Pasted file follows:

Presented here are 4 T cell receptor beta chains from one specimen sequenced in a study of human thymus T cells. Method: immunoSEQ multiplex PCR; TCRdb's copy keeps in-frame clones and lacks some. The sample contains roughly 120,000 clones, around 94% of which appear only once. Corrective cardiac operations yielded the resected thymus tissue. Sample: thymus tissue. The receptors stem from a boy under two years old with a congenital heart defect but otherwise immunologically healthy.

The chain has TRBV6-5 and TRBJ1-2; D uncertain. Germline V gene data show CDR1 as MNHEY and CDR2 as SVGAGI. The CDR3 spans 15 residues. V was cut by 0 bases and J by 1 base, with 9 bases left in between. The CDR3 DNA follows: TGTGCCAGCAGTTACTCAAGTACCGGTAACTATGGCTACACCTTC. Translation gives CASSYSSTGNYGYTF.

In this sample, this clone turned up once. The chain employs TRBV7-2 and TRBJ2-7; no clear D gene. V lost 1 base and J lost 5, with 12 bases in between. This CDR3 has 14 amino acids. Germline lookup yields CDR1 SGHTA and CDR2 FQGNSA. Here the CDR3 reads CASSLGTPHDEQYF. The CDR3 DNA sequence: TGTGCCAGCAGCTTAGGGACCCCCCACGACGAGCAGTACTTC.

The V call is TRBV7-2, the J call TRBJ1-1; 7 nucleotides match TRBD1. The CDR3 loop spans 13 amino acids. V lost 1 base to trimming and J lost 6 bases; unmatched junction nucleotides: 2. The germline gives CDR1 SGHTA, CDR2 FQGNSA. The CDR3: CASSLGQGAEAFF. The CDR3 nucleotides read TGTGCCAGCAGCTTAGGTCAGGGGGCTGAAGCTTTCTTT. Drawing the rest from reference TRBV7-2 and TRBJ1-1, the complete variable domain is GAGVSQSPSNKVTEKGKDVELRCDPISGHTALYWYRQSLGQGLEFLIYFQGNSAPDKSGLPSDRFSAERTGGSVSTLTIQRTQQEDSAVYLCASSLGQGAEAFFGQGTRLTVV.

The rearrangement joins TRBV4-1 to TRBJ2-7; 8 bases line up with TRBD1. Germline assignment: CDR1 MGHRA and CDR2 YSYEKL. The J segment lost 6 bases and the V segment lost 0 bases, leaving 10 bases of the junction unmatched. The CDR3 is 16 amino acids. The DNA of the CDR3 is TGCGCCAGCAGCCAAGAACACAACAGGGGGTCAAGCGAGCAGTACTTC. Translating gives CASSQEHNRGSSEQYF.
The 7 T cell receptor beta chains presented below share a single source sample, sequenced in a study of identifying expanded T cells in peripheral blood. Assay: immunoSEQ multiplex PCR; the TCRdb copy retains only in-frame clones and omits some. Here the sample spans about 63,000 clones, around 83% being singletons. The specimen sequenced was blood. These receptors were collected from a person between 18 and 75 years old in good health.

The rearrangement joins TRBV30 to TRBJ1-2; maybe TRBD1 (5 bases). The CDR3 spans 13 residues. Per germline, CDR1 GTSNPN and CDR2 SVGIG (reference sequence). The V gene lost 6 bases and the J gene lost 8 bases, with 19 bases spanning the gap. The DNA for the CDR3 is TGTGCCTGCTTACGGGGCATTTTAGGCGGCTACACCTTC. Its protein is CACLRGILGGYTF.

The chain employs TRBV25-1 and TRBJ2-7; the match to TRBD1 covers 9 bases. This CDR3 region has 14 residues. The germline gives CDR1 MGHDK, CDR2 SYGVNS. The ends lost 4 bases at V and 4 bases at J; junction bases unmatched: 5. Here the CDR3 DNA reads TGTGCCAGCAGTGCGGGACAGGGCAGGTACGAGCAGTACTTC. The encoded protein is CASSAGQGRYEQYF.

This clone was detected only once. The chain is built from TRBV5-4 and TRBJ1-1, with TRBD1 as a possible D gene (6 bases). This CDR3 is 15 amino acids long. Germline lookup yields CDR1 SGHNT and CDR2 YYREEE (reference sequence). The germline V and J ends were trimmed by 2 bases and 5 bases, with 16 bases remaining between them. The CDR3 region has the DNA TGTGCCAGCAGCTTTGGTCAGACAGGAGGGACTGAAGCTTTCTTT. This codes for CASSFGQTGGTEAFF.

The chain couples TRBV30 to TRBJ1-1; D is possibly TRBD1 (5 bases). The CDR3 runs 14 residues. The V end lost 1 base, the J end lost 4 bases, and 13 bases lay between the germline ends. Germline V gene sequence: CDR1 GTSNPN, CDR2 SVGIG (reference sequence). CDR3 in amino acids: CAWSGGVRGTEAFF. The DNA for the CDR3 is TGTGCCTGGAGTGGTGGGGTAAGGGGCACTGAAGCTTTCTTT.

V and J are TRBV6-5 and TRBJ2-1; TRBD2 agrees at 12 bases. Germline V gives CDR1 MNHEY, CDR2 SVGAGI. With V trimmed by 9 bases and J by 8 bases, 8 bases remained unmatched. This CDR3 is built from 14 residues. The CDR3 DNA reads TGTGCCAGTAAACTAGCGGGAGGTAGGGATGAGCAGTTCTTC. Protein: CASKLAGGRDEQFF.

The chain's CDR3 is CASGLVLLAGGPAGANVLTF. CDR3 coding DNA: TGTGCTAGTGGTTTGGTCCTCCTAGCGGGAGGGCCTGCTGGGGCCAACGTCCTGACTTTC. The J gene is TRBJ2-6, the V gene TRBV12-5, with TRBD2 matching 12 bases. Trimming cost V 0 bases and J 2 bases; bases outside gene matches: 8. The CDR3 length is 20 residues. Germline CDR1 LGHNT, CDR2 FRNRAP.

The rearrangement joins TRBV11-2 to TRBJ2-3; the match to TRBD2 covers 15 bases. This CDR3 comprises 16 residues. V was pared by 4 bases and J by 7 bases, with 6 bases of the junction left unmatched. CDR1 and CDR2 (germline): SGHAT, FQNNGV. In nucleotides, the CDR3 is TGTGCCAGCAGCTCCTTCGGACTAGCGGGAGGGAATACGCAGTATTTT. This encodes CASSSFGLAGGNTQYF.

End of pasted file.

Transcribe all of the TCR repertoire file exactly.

Presented here are 4 T cell receptor beta chains from one specimen sequenced in a study of human thymus T cells. Method: immunoSEQ multiplex PCR; TCRdb's copy keeps in-frame clones and lacks some. The sample contains roughly 120,000 clones, around 94% of which appear only once. Corrective cardiac operations yielded the resected thymus tissue. Sample: thymus tissue. The receptors stem from a boy under two years old with a congenital heart defect but otherwise immunologically healthy.

The chain has TRBV6-5 and TRBJ1-2; D uncertain. Germline V gene data show CDR1 as MNHEY and CDR2 as SVGAGI. The CDR3 spans 15 residues. V was cut by 0 bases and J by 1 base, with 9 bases left in between. The CDR3 DNA follows: TGTGCCAGCAGTTACTCAAGTACCGGTAACTATGGCTACACCTTC. Translation gives CASSYSSTGNYGYTF.

In this sample, this clone turned up once. The chain employs TRBV7-2 and TRBJ2-7; no clear D gene. V lost 1 base and J lost 5, with 12 bases in between. This CDR3 has 14 amino acids. Germline lookup yields CDR1 SGHTA and CDR2 FQGNSA. Here the CDR3 reads CASSLGTPHDEQYF. The CDR3 DNA sequence: TGTGCCAGCAGCTTAGGGACCCCCCACGACGAGCAGTACTTC.

The V call is TRBV7-2, the J call TRBJ1-1; 7 nucleotides match TRBD1. The CDR3 loop spans 13 amino acids. V lost 1 base to trimming and J lost 6 bases; unmatched junction nucleotides: 2. The germline gives CDR1 SGHTA, CDR2 FQGNSA. The CDR3: CASSLGQGAEAFF. The CDR3 nucleotides read TGTGCCAGCAGCTTAGGTCAGGGGGCTGAAGCTTTCTTT. Drawing the rest from reference TRBV7-2 and TRBJ1-1, the complete variable domain is GAGVSQSPSNKVTEKGKDVELRCDPISGHTALYWYRQSLGQGLEFLIYFQGNSAPDKSGLPSDRFSAERTGGSVSTLTIQRTQQEDSAVYLCASSLGQGAEAFFGQGTRLTVV.

The rearrangement joins TRBV4-1 to TRBJ2-7; 8 bases line up with TRBD1. Germline assignment: CDR1 MGHRA and CDR2 YSYEKL. The J segment lost 6 bases and the V segment lost 0 bases, leaving 10 bases of the junction unmatched. The CDR3 is 16 amino acids. The DNA of the CDR3 is TGCGCCAGCAGCCAAGAACACAACAGGGGGTCAAGCGAGCAGTACTTC. Translating gives CASSQEHNRGSSEQYF.
The 7 T cell receptor beta chains presented below share a single source sample, sequenced in a study of identifying expanded T cells in peripheral blood. Assay: immunoSEQ multiplex PCR; the TCRdb copy retains only in-frame clones and omits some. Here the sample spans about 63,000 clones, around 83% being singletons. The specimen sequenced was blood. These receptors were collected from a person between 18 and 75 years old in good health.

The rearrangement joins TRBV30 to TRBJ1-2; maybe TRBD1 (5 bases). The CDR3 spans 13 residues. Per germline, CDR1 GTSNPN and CDR2 SVGIG (reference sequence). The V gene lost 6 bases and the J gene lost 8 bases, with 19 bases spanning the gap. The DNA for the CDR3 is TGTGCCTGCTTACGGGGCATTTTAGGCGGCTACACCTTC. Its protein is CACLRGILGGYTF.

The chain employs TRBV25-1 and TRBJ2-7; the match to TRBD1 covers 9 bases. This CDR3 region has 14 residues. The germline gives CDR1 MGHDK, CDR2 SYGVNS. The ends lost 4 bases at V and 4 bases at J; junction bases unmatched: 5. Here the CDR3 DNA reads TGTGCCAGCAGTGCGGGACAGGGCAGGTACGAGCAGTACTTC. The encoded protein is CASSAGQGRYEQYF.

This clone was detected only once. The chain is built from TRBV5-4 and TRBJ1-1, with TRBD1 as a possible D gene (6 bases). This CDR3 is 15 amino acids long. Germline lookup yields CDR1 SGHNT and CDR2 YYREEE (reference sequence). The germline V and J ends were trimmed by 2 bases and 5 bases, with 16 bases remaining between them. The CDR3 region has the DNA TGTGCCAGCAGCTTTGGTCAGACAGGAGGGACTGAAGCTTTCTTT. This codes for CASSFGQTGGTEAFF.

The chain couples TRBV30 to TRBJ1-1; D is possibly TRBD1 (5 bases). The CDR3 runs 14 residues. The V end lost 1 base, the J end lost 4 bases, and 13 bases lay between the germline ends. Germline V gene sequence: CDR1 GTSNPN, CDR2 SVGIG (reference sequence). CDR3 in amino acids: CAWSGGVRGTEAFF. The DNA for the CDR3 is TGTGCCTGGAGTGGTGGGGTAAGGGGCACTGAAGCTTTCTTT.

V and J are TRBV6-5 and TRBJ2-1; TRBD2 agrees at 12 bases. Germline V gives CDR1 MNHEY, CDR2 SVGAGI. With V trimmed by 9 bases and J by 8 bases, 8 bases remained unmatched. This CDR3 is built from 14 residues. The CDR3 DNA reads TGTGCCAGTAAACTAGCGGGAGGTAGGGATGAGCAGTTCTTC. Protein: CASKLAGGRDEQFF.

The chain's CDR3 is CASGLVLLAGGPAGANVLTF. CDR3 coding DNA: TGTGCTAGTGGTTTGGTCCTCCTAGCGGGAGGGCCTGCTGGGGCCAACGTCCTGACTTTC. The J gene is TRBJ2-6, the V gene TRBV12-5, with TRBD2 matching 12 bases. Trimming cost V 0 bases and J 2 bases; bases outside gene matches: 8. The CDR3 length is 20 residues. Germline CDR1 LGHNT, CDR2 FRNRAP.

The rearrangement joins TRBV11-2 to TRBJ2-3; the match to TRBD2 covers 15 bases. This CDR3 comprises 16 residues. V was pared by 4 bases and J by 7 bases, with 6 bases of the junction left unmatched. CDR1 and CDR2 (germline): SGHAT, FQNNGV. In nucleotides, the CDR3 is TGTGCCAGCAGCTCCTTCGGACTAGCGGGAGGGAATACGCAGTATTTT. This encodes CASSSFGLAGGNTQYF.